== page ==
This was in fact Livesey Street. The old stone arched bridge that had been washed away in the floods of 2007 has been replaced with a much inferior modern bridge, totally out of keeping with the character of the Victorian cemetery. Still at least now we can cross the river.

I could see a group of people standing the other side of the river, a couple of whom I recognised from the Friends of Wardsend Cemetery stand at the Family and Local History Day the previous week. So along with about 15 others, I set off through the mud to a place I had not visited in over 50 years.

The guides were very knowledgeable and enthusiastic and considering the state of the cemetery fairly essential. Since the lower cemetery is now woodland, with ivy, rhododendron and Japanese knotweed attempting to cover everything in sight, it is not easy to find one's way around the various sections.

Eventually we made our way over the railway to the newer section of the cemetery. Here bracken replaces trees, and the gloom of the lower cemetery lifts a little.

One of our guides drew our attention to a couple of graves with history attached. One of these graves is that of George Waller, a local gentleman killed in the Balby railway disaster of 1947. Below is a British Pathé newsreel showing the aftermath of the disaster:

18 Die, 70 Hurt In Doncaster Train Crash

Since we were about to return to our starting point I decided to take a few photographs of George Waller's headstone. As I did so, I scanned some of the surrounding headstones. Imagine my surprise when my eyes settled on a headstone just a couple of metres away and I saw the name 'RENWICK'. Closer inspection also revealed the name of 'ALBERT ASHFORTH'. Both these are family names, indeed I have mentioned them several times on this website.

Wardsend Cemetery, Sheffield, Yorkshire, England

Albert Ashforth, Harry Renwick, Frank Renwick

Well to say I was staggered by my good fortune is very much an understatement. Early in our tour I had come to the conclusion that trying to find a family grave in these conditions and in the time available was going to be nigh on impossible, but here was one of them.

The full inscription reads:

In Loving Memory Of
Albert Ashforth,
Died March 13th 1912, Aged 34 Years.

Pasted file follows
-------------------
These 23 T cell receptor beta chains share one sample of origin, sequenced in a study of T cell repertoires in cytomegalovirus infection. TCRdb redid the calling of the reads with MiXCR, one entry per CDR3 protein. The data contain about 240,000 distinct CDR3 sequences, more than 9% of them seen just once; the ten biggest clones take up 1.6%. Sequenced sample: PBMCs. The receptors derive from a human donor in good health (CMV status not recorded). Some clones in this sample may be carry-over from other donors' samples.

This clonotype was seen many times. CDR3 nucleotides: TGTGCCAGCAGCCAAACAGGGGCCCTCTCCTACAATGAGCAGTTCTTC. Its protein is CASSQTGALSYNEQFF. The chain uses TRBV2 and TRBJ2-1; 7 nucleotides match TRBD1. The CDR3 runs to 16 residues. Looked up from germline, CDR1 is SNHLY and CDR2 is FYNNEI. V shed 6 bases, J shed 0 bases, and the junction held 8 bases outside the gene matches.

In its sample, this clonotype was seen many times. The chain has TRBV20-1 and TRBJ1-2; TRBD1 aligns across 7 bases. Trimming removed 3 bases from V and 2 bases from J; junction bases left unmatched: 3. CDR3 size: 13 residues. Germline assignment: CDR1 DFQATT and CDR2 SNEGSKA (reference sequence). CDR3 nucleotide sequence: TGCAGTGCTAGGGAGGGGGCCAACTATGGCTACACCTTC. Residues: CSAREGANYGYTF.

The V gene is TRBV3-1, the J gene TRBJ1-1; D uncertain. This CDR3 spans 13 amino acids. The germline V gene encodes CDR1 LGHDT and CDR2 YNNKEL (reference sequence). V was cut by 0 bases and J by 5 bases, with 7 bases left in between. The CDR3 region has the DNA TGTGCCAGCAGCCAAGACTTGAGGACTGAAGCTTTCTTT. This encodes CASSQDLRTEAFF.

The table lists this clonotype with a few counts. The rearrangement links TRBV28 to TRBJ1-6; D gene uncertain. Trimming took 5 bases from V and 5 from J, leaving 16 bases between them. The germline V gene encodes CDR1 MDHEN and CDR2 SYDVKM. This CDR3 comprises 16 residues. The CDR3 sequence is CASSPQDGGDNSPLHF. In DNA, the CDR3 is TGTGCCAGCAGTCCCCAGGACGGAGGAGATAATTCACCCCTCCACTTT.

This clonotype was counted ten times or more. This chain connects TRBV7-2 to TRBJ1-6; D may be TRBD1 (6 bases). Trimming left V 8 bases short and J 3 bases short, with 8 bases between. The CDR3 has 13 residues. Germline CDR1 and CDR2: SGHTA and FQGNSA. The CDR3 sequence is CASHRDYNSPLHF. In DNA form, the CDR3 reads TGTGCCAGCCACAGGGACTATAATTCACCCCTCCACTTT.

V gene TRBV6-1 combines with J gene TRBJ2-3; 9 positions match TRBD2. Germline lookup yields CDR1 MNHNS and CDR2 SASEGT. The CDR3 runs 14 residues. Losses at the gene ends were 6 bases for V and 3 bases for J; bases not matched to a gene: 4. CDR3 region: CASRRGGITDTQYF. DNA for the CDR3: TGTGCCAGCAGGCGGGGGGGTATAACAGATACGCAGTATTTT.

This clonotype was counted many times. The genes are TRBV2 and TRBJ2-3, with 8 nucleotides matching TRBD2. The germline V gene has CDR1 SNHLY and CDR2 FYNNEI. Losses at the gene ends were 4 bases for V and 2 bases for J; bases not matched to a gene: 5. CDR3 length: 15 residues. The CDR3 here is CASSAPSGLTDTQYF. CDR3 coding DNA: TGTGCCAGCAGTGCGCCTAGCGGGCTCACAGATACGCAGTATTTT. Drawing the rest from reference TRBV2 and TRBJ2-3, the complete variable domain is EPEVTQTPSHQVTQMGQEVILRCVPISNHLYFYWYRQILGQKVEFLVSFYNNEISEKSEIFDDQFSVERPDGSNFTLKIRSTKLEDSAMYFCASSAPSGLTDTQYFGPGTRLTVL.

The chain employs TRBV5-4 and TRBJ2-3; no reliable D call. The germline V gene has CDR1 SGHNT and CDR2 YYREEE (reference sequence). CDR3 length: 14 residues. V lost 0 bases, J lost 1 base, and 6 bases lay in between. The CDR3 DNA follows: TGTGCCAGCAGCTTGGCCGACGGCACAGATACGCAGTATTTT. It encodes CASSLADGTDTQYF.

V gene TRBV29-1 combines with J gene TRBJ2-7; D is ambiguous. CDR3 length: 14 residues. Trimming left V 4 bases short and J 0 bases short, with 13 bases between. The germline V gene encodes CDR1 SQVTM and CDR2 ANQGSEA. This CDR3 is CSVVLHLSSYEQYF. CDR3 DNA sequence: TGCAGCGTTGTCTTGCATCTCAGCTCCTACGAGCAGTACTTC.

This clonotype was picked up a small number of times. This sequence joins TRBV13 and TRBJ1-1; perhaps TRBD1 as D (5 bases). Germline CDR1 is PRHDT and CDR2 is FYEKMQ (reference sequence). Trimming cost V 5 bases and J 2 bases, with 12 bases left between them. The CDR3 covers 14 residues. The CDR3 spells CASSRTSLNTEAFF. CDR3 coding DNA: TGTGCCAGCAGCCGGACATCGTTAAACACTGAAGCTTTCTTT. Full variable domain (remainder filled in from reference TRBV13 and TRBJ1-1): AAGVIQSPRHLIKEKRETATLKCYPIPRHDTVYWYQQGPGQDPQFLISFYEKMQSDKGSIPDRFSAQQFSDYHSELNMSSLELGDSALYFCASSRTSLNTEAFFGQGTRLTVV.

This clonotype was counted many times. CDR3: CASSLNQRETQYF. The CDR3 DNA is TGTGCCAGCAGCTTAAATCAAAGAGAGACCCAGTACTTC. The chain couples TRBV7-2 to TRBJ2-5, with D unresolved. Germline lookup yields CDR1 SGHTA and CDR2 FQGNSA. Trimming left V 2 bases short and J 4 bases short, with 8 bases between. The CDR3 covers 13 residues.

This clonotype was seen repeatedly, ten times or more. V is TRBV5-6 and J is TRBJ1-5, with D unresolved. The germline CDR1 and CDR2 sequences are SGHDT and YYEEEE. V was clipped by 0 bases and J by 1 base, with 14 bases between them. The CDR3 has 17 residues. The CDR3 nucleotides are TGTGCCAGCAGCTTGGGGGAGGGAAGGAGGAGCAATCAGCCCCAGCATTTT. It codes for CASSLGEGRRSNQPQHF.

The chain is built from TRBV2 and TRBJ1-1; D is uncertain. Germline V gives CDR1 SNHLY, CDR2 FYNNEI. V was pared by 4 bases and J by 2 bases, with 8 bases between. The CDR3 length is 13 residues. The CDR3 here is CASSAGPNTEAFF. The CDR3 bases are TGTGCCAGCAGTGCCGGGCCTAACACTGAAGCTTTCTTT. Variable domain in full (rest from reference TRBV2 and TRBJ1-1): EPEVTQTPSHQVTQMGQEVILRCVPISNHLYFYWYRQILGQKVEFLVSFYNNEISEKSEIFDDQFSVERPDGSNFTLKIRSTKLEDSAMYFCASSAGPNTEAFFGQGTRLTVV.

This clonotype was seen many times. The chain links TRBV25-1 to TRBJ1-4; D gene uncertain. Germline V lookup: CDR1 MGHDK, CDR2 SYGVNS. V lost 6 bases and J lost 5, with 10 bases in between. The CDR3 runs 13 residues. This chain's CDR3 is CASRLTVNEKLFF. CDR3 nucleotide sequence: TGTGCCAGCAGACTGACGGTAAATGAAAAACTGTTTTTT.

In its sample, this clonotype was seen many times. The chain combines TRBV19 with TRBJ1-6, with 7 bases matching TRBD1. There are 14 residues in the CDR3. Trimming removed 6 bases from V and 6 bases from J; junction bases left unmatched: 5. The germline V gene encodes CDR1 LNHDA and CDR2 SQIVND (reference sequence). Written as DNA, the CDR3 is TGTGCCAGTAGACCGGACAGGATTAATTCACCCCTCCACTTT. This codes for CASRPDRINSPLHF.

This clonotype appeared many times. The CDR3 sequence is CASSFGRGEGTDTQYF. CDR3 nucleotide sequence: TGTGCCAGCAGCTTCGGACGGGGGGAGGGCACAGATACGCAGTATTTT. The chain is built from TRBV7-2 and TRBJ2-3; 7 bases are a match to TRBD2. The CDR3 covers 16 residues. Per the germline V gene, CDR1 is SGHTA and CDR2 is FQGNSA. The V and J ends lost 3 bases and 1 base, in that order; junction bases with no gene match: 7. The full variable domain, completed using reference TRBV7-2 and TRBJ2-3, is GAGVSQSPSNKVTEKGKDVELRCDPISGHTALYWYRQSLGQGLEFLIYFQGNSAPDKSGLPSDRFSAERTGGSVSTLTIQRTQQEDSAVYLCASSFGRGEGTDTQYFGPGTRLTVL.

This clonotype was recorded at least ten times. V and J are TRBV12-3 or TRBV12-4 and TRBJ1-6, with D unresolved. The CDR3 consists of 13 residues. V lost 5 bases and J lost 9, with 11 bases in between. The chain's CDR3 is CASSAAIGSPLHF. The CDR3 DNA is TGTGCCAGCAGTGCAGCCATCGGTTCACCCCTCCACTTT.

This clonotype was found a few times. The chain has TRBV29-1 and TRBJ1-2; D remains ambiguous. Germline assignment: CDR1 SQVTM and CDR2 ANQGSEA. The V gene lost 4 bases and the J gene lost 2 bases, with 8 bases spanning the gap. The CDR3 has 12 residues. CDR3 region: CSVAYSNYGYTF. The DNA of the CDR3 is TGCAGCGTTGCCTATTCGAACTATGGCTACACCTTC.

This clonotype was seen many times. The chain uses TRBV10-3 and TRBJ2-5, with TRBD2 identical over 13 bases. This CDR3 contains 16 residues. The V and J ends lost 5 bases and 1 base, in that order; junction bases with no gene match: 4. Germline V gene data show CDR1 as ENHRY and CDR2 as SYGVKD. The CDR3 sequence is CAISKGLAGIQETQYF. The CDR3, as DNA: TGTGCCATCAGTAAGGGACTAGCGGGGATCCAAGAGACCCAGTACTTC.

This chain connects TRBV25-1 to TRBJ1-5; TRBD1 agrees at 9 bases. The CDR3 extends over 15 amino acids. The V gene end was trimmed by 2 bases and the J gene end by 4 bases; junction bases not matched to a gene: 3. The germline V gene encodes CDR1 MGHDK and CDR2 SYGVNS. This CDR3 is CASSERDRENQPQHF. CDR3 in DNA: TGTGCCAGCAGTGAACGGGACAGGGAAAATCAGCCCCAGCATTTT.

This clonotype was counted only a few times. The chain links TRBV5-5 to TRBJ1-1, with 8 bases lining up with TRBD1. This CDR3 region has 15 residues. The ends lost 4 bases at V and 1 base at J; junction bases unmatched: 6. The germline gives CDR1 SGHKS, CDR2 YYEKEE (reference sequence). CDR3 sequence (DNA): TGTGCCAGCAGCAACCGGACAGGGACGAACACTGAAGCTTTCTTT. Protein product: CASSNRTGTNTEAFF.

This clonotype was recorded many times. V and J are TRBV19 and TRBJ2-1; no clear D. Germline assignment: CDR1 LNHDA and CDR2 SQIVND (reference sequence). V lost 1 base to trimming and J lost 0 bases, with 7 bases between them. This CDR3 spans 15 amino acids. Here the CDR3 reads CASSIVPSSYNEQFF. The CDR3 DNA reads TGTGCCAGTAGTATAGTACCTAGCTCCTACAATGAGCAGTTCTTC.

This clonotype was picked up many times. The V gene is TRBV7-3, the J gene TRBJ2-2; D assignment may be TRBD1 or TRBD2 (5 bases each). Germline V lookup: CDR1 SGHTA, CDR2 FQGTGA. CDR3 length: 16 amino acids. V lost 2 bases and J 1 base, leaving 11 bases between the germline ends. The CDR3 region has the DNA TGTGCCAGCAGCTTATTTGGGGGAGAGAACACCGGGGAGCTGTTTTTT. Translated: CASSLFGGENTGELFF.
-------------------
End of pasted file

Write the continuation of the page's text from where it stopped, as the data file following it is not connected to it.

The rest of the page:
Also Harry Renwick,
Died March 25th 1934, Aged 24 Years.
Also Frank Renwick,
Died Jan. 15th 1949, Aged 33 Years.

Not wanting to lose the group I took some photographs, memorised the location and moved on. Later as the tour came to an end and the group dispersed, I re-traced my steps, back up the hill and over the railway in order to get a GPS fix on the location of the grave.

Being on my own now, I really thought it too dangerous to explore very far off the paths. I heeded the warnings of the guides about suddenly plunging into collapsed graves and decided it would be better to wait and explore at a later date, possibly in mid winter when all the vegetation has died back.

So this day turned out to be very profitable indeed.

I would like to take this opportunity to thank the Friends of Wardsend Cemetery for organising these tours and express my appreciation of their determination in keeping the years of neglect at Wardsend Cemetery in the public spotlight.

Strolling back under the beautiful autumnal sun I could not resist walking along Owlerton Green, then past my place of birth on Hawksley Road before once again entering Hillsborough Park. How the park has changed, except perhaps for the horse chestnut trees. These magnificent specimens are still standing and still producing fine 'conkers', long may they do so.

Notes:
I am not sure if re-visiting places from one's childhood is good for the soul. Most of the changes are terribly depressing, a total lack of purpose other than financial in planning decisions together with the destruction of community makes one wonder what all this will be like after another 50 years. Witness the complete obliteration of Owlerton Green by Swann-Morton Ltd.

I took numerous photographs at Wardsend Cemetery though I have not had the time to sort through and process them. Over the next couple of weeks I will endeavour to accomplish this task and add them to my Gallery.